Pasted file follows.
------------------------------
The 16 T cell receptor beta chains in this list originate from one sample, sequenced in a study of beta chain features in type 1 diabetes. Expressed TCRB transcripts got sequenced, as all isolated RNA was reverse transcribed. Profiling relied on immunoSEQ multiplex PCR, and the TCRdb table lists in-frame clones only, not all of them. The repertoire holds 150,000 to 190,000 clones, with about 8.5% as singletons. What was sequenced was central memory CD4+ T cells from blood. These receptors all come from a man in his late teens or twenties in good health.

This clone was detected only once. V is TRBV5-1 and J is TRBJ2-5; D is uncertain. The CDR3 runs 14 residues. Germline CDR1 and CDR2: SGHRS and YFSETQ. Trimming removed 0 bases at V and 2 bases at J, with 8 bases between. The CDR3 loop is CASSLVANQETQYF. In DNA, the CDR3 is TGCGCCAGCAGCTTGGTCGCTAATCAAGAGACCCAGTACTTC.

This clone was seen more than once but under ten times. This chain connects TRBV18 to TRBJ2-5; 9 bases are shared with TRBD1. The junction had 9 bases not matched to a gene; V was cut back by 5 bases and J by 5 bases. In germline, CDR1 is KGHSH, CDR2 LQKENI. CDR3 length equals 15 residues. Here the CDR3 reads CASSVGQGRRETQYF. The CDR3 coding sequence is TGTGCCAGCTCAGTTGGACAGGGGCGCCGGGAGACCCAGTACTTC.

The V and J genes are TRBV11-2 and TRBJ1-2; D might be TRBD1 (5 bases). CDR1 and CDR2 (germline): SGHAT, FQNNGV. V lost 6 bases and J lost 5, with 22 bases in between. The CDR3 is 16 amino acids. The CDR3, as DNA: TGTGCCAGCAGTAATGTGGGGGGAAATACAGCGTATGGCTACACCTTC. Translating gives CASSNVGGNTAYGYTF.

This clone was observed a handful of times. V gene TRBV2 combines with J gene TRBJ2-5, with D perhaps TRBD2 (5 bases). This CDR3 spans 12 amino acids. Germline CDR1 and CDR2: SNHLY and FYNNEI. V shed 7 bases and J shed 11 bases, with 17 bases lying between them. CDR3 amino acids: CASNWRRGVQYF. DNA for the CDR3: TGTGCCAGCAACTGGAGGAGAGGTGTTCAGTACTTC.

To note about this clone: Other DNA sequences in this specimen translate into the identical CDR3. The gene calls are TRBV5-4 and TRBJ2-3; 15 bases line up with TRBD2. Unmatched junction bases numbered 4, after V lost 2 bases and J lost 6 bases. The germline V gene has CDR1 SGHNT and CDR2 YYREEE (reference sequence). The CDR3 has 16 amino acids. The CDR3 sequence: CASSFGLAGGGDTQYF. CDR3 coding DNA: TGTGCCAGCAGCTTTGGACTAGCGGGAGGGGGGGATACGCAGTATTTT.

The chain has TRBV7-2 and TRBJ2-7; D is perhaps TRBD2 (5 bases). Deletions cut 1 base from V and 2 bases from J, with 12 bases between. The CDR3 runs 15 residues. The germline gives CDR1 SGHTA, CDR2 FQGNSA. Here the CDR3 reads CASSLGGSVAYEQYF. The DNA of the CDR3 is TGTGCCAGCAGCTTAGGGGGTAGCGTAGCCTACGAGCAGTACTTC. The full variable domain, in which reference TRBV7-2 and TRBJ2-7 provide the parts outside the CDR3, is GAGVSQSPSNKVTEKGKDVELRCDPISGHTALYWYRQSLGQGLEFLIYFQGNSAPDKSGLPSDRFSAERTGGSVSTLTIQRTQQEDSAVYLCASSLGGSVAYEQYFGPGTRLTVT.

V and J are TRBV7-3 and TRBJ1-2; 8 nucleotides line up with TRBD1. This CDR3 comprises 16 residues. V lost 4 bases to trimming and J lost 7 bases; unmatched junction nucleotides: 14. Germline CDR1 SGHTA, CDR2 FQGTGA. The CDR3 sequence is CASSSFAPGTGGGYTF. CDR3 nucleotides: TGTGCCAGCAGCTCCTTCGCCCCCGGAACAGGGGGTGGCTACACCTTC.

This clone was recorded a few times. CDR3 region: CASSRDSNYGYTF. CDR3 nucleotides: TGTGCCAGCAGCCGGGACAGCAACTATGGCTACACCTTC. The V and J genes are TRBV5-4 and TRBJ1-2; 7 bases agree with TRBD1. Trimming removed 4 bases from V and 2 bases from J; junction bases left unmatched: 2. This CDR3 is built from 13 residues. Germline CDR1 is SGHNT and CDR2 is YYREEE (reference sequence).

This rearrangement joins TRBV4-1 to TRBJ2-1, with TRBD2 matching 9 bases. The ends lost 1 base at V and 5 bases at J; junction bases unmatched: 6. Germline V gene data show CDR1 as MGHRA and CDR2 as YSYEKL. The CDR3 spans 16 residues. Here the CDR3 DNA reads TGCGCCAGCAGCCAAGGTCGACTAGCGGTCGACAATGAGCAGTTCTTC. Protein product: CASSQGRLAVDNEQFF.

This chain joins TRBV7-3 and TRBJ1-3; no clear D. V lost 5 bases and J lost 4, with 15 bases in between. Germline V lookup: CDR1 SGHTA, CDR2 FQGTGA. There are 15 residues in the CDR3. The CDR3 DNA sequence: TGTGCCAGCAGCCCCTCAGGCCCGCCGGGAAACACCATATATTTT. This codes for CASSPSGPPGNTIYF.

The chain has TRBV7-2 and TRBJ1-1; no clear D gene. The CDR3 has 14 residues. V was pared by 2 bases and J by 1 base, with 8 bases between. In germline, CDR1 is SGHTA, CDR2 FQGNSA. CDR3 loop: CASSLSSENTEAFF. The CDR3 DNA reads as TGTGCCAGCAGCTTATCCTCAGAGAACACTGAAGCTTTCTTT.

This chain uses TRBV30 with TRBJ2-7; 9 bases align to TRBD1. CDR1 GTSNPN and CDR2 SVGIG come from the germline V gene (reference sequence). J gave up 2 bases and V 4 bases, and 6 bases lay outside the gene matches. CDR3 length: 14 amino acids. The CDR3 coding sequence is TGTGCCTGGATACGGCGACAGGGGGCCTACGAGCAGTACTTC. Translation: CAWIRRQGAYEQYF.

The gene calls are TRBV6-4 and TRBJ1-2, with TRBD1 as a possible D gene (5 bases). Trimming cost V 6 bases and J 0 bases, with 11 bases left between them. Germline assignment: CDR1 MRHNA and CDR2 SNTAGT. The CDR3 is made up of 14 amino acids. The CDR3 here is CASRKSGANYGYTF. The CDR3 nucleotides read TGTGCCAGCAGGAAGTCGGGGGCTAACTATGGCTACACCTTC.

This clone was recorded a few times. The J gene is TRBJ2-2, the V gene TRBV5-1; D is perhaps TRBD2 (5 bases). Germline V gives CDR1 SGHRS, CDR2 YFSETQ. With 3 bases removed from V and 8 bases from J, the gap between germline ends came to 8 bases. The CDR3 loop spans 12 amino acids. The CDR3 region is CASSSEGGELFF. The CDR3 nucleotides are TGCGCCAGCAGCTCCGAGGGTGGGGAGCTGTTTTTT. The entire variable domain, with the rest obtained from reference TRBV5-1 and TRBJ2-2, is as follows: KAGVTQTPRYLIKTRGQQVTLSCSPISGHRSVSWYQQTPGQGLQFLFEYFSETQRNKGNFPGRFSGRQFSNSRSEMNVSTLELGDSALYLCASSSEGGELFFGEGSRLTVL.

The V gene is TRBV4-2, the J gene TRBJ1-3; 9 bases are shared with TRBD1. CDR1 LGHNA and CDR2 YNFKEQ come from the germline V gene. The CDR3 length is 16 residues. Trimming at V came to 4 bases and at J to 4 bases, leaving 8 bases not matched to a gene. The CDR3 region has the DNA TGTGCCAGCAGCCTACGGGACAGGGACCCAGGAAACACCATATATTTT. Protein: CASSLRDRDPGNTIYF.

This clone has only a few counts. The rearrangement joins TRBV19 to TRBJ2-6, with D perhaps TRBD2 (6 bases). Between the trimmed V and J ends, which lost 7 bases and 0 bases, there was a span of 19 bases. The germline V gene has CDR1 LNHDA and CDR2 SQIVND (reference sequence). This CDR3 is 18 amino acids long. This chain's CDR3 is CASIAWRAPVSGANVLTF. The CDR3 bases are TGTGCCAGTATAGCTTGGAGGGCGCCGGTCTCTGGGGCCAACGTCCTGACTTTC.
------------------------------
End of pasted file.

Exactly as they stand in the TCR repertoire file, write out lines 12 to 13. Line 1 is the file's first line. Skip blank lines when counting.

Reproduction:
The chain has TRBV7-2 and TRBJ1-1; no clear D gene. The CDR3 has 14 residues. V was pared by 2 bases and J by 1 base, with 8 bases between. In germline, CDR1 is SGHTA, CDR2 FQGNSA. CDR3 loop: CASSLSSENTEAFF. The CDR3 DNA reads as TGTGCCAGCAGCTTATCCTCAGAGAACACTGAAGCTTTCTTT.

This chain uses TRBV30 with TRBJ2-7; 9 bases align to TRBD1. CDR1 GTSNPN and CDR2 SVGIG come from the germline V gene (reference sequence). J gave up 2 bases and V 4 bases, and 6 bases lay outside the gene matches. CDR3 length: 14 amino acids. The CDR3 coding sequence is TGTGCCTGGATACGGCGACAGGGGGCCTACGAGCAGTACTTC. Translation: CAWIRRQGAYEQYF.